I'm playing with ARPACK. I looked into the examples they provide, zndrv4.f illustrating the usage of the routine znaupd, in the directory of ARPACK/EXAMPLES/COMPLEX/. I also came cross NAG Fortran Library. In NAG, there are some linear problem solvers F12***. The F12*** routines in NAG are equivalent to the znaupd in ARPACK. So I want to check if they will yield the same results.

I first looked into the example provided in the user guide of F12ARF at http://www.nag.co.uk/numeric/fl/nagdoc_fl22/pdf/F12/f12arf.pdf for example. In the end, it yields the results of


around the shift=500. I solved the same generalized eigenvalue problem in Matlab. Matlab gave me the same results.

But when I used znaupd from ARPACK to solve the same problem, I obtained different answers. The 4 eigenvalues are now

Eigenvalue               Residual
501.65650188259684       2.01604D-01
480.15153312181440       2.10853D-01 
526.52596256924164       1.91850D-01
461.99019999608828       2.19336D-01

The routines in NAG and ARPACK both use SHIFTED INVERSE mode and solve the same generalized problem. I'm not sure what was wrong, but you can see the residual is too big (usually it should be around 1e-15). I attached my scripts of the ARPACK zndrv4.f (it's basically the same as the example file provided by ARPACK, I just need to change a little bit the matrices around line 174 to be the same as that in NAG.) and the Matlab file zndrv4.m in the compressed file below.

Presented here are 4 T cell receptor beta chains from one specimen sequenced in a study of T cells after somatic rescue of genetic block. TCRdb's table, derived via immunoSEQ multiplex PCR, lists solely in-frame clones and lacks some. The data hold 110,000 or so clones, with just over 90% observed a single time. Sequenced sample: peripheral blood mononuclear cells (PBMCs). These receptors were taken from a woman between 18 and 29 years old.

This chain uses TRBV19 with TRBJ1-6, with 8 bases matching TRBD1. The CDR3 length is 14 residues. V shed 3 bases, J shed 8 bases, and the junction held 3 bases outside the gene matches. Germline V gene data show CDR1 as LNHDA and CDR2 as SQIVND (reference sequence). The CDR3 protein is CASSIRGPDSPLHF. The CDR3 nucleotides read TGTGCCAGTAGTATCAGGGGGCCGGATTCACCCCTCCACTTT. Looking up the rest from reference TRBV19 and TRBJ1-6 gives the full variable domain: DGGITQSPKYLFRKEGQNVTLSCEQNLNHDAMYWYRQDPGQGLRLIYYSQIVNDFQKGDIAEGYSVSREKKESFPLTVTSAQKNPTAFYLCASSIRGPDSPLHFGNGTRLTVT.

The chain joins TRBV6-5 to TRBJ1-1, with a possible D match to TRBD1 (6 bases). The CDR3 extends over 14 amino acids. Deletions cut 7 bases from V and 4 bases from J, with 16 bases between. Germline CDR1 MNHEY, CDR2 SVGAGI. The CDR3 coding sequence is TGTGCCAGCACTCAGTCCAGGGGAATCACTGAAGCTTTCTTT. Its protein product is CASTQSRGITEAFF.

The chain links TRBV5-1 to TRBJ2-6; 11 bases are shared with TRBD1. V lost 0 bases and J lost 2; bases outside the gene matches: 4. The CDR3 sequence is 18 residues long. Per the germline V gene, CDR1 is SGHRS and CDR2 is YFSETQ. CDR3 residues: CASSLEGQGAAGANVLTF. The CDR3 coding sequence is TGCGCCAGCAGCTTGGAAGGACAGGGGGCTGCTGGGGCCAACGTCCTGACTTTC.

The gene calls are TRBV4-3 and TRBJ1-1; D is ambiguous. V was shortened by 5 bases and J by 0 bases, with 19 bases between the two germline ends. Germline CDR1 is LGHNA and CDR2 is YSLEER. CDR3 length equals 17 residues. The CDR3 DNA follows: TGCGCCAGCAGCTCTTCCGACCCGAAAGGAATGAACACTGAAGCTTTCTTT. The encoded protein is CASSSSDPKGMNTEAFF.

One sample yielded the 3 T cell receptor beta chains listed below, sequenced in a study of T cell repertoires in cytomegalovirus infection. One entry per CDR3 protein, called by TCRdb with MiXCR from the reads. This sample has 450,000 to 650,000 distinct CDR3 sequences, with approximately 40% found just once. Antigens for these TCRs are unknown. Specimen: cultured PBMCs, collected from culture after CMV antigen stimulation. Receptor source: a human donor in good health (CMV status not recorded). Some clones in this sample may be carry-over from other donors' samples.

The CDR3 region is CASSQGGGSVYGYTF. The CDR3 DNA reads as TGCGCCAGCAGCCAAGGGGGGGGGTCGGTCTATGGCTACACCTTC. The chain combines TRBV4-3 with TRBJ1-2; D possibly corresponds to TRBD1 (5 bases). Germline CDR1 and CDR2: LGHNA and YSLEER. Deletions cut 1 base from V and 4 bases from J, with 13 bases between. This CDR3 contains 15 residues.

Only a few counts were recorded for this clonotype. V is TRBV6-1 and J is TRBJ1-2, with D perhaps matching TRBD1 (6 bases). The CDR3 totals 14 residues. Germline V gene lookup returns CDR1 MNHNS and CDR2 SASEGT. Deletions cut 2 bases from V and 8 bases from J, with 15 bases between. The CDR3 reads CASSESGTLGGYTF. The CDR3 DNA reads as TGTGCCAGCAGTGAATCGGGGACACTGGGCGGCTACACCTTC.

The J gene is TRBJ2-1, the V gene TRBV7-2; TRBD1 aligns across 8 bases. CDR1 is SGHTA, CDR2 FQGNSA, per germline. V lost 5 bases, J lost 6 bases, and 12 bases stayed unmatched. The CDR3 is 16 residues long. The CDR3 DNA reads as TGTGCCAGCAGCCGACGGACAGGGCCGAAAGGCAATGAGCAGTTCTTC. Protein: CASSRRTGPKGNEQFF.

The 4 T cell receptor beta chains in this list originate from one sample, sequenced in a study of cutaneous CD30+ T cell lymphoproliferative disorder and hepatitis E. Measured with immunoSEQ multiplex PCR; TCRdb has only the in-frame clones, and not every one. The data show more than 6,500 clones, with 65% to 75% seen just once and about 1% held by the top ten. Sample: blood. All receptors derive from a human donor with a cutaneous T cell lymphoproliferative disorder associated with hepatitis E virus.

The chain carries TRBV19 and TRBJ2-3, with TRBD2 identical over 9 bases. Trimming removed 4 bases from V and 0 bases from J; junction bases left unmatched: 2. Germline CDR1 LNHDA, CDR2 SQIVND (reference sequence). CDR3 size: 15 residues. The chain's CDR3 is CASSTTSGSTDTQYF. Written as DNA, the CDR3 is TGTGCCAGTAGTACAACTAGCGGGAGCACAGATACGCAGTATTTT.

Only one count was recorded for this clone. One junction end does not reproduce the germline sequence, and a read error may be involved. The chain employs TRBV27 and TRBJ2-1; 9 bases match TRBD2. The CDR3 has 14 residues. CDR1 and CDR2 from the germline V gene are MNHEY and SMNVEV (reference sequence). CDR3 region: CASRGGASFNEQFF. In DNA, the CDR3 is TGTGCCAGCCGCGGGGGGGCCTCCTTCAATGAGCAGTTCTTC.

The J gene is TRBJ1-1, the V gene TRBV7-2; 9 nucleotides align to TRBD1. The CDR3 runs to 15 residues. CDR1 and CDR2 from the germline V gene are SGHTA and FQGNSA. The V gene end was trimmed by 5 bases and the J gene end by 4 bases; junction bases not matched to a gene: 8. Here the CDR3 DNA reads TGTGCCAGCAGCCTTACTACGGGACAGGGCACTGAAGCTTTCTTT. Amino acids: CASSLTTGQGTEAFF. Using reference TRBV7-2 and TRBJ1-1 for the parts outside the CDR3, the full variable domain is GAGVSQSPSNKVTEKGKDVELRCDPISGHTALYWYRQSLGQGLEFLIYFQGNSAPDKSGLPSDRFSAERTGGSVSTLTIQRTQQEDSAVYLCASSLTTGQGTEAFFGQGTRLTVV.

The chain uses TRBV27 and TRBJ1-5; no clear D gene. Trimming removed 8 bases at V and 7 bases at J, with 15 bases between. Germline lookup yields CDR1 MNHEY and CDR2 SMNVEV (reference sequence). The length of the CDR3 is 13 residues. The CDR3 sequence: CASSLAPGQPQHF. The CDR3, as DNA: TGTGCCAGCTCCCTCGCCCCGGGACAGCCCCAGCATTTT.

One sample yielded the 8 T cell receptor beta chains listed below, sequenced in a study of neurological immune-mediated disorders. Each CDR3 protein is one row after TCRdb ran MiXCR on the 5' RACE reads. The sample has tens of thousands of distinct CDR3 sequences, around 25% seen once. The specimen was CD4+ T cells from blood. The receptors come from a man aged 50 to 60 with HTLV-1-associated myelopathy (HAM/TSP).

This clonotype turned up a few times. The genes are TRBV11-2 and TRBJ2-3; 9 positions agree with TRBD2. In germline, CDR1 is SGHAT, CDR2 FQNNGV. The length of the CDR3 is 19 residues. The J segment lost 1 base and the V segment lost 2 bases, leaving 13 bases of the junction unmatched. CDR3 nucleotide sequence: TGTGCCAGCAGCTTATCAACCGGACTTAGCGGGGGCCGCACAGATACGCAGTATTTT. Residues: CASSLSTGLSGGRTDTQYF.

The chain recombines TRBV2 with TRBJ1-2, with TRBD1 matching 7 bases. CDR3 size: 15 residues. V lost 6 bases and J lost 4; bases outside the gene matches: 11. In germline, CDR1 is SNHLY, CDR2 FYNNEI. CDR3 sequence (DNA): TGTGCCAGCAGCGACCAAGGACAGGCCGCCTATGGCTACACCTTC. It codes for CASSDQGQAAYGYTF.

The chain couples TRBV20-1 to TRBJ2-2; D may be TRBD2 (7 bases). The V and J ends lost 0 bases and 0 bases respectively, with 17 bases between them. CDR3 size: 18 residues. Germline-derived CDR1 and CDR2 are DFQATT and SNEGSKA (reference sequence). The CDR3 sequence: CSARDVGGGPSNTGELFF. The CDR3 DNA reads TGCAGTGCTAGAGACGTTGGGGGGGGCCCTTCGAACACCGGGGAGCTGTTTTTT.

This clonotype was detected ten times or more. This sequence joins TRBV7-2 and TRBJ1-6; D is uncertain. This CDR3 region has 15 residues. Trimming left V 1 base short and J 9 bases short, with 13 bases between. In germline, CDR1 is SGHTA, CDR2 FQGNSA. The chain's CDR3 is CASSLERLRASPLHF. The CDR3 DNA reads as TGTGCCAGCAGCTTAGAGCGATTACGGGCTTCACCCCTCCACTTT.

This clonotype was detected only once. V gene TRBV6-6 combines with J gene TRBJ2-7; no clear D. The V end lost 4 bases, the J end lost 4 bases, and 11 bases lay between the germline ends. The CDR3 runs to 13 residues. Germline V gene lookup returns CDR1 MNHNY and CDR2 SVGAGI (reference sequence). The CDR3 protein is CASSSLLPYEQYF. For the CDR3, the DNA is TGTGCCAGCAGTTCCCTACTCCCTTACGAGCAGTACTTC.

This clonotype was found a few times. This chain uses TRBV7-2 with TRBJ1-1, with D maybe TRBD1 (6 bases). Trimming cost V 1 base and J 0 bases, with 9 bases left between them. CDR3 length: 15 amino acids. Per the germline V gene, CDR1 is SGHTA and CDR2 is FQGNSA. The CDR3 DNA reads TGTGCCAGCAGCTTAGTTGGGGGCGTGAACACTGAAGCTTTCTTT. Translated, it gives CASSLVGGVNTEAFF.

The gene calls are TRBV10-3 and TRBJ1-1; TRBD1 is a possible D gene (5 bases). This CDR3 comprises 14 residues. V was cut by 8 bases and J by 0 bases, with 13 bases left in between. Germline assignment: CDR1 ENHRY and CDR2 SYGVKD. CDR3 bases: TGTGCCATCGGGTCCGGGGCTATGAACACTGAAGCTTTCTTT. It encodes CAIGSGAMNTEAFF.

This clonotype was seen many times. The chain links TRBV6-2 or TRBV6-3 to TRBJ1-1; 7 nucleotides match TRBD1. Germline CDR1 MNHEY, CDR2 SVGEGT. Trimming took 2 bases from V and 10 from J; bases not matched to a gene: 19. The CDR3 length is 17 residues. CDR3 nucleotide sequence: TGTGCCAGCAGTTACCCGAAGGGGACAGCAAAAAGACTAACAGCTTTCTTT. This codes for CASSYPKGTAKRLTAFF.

Then later I found that actually the M matrix in F12ARF is normalized (entries divided by a six). I followed this and got the above wrong results in ARPACK. Now if I didn't divide the entries by six in zndrv4.f, the ARPACK script gives me the correct answer (the same as Matlab).

Eigenvalue               Residual
4.90161D+02              5.20906D-16
5.50553D+02              8.16401D-16
4.33527D+02              2.29794D-15
6.14759D+02              4.93630D-15

I'm confused by this. It seems to say that the ARPACK routine is not robust. Just scaling the matrix with a constant 6 will lead to such a big change in residual? Thank you very much.

  • $\begingroup$ I'm slightly confused by this, and you probably understand this better, but exactly just what is this "normalization by six"? Why six, and normalized to what? Does this just mean "multiplied"? I googled and found this zndrv4.f, which divides by six in line 175..7, and also this file, which does not. The comment reads "symmetric tridiagonal matrix with 4.0 on the diagonal and 1.0 on the off-diagonals", so why divide that by 6? Do you know? $\endgroup$ – Kirill Dec 5 '14 at 9:59
  • $\begingroup$ Hi, by normalization, I mean divided by 6, so the sum of a row is 1, otherwise is 6. I checked the second file from the package ARPACK_ng, where it seems funny. Here, the entries are divided by a six, if you run the driver as it is, things are ok. But if you change sigma = one at line 156 to sigma = (5.0D+2,0.0D0) and do not divide a six at lines 175-177, you will find that the residue is at 1e-1, which is wrong. I don't understand what goes wrong.... $\endgroup$ – jengmge Dec 9 '14 at 0:54

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